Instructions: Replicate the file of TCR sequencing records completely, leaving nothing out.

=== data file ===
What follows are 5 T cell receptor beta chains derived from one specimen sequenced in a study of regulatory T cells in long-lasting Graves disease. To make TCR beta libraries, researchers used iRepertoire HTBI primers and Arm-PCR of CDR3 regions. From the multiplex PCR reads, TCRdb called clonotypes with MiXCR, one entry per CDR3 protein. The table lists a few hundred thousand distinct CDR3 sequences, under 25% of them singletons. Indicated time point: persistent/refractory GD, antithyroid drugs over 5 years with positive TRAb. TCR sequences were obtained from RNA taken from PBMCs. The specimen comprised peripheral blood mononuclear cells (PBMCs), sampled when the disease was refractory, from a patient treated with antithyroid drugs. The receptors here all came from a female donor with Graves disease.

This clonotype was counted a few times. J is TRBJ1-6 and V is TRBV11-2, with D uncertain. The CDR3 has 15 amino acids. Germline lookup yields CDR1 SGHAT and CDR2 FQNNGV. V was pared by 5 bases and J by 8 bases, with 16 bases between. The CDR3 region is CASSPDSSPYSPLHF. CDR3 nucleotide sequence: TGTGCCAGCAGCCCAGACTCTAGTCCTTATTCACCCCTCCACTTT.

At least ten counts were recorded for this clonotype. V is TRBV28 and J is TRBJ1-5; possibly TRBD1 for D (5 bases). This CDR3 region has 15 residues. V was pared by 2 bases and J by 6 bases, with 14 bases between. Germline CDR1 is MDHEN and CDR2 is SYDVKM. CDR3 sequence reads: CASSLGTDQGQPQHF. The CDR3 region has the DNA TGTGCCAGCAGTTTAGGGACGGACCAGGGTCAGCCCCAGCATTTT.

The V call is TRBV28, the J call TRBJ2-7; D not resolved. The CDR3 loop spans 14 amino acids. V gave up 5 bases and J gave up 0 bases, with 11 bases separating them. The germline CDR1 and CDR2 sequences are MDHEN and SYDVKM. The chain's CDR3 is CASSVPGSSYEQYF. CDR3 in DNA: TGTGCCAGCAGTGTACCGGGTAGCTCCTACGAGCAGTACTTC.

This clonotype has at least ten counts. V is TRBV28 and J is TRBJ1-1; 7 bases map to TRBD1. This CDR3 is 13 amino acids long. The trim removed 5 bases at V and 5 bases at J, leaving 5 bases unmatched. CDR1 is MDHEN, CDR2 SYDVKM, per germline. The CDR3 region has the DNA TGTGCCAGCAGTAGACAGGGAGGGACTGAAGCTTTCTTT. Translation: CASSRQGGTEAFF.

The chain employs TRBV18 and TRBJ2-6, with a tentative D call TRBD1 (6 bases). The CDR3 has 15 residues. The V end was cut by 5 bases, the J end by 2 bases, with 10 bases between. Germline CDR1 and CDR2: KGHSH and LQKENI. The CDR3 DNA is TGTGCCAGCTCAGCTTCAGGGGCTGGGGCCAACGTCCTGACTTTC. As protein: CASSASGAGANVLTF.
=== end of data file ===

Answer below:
What follows are 5 T cell receptor beta chains derived from one specimen sequenced in a study of regulatory T cells in long-lasting Graves disease. To make TCR beta libraries, researchers used iRepertoire HTBI primers and Arm-PCR of CDR3 regions. From the multiplex PCR reads, TCRdb called clonotypes with MiXCR, one entry per CDR3 protein. The table lists a few hundred thousand distinct CDR3 sequences, under 25% of them singletons. Indicated time point: persistent/refractory GD, antithyroid drugs over 5 years with positive TRAb. TCR sequences were obtained from RNA taken from PBMCs. The specimen comprised peripheral blood mononuclear cells (PBMCs), sampled when the disease was refractory, from a patient treated with antithyroid drugs. The receptors here all came from a female donor with Graves disease.

This clonotype was counted a few times. J is TRBJ1-6 and V is TRBV11-2, with D uncertain. The CDR3 has 15 amino acids. Germline lookup yields CDR1 SGHAT and CDR2 FQNNGV. V was pared by 5 bases and J by 8 bases, with 16 bases between. The CDR3 region is CASSPDSSPYSPLHF. CDR3 nucleotide sequence: TGTGCCAGCAGCCCAGACTCTAGTCCTTATTCACCCCTCCACTTT.

At least ten counts were recorded for this clonotype. V is TRBV28 and J is TRBJ1-5; possibly TRBD1 for D (5 bases). This CDR3 region has 15 residues. V was pared by 2 bases and J by 6 bases, with 14 bases between. Germline CDR1 is MDHEN and CDR2 is SYDVKM. CDR3 sequence reads: CASSLGTDQGQPQHF. The CDR3 region has the DNA TGTGCCAGCAGTTTAGGGACGGACCAGGGTCAGCCCCAGCATTTT.

The V call is TRBV28, the J call TRBJ2-7; D not resolved. The CDR3 loop spans 14 amino acids. V gave up 5 bases and J gave up 0 bases, with 11 bases separating them. The germline CDR1 and CDR2 sequences are MDHEN and SYDVKM. The chain's CDR3 is CASSVPGSSYEQYF. CDR3 in DNA: TGTGCCAGCAGTGTACCGGGTAGCTCCTACGAGCAGTACTTC.

This clonotype has at least ten counts. V is TRBV28 and J is TRBJ1-1; 7 bases map to TRBD1. This CDR3 is 13 amino acids long. The trim removed 5 bases at V and 5 bases at J, leaving 5 bases unmatched. CDR1 is MDHEN, CDR2 SYDVKM, per germline. The CDR3 region has the DNA TGTGCCAGCAGTAGACAGGGAGGGACTGAAGCTTTCTTT. Translation: CASSRQGGTEAFF.

The chain employs TRBV18 and TRBJ2-6, with a tentative D call TRBD1 (6 bases). The CDR3 has 15 residues. The V end was cut by 5 bases, the J end by 2 bases, with 10 bases between. Germline CDR1 and CDR2: KGHSH and LQKENI. The CDR3 DNA is TGTGCCAGCTCAGCTTCAGGGGCTGGGGCCAACGTCCTGACTTTC. As protein: CASSASGAGANVLTF.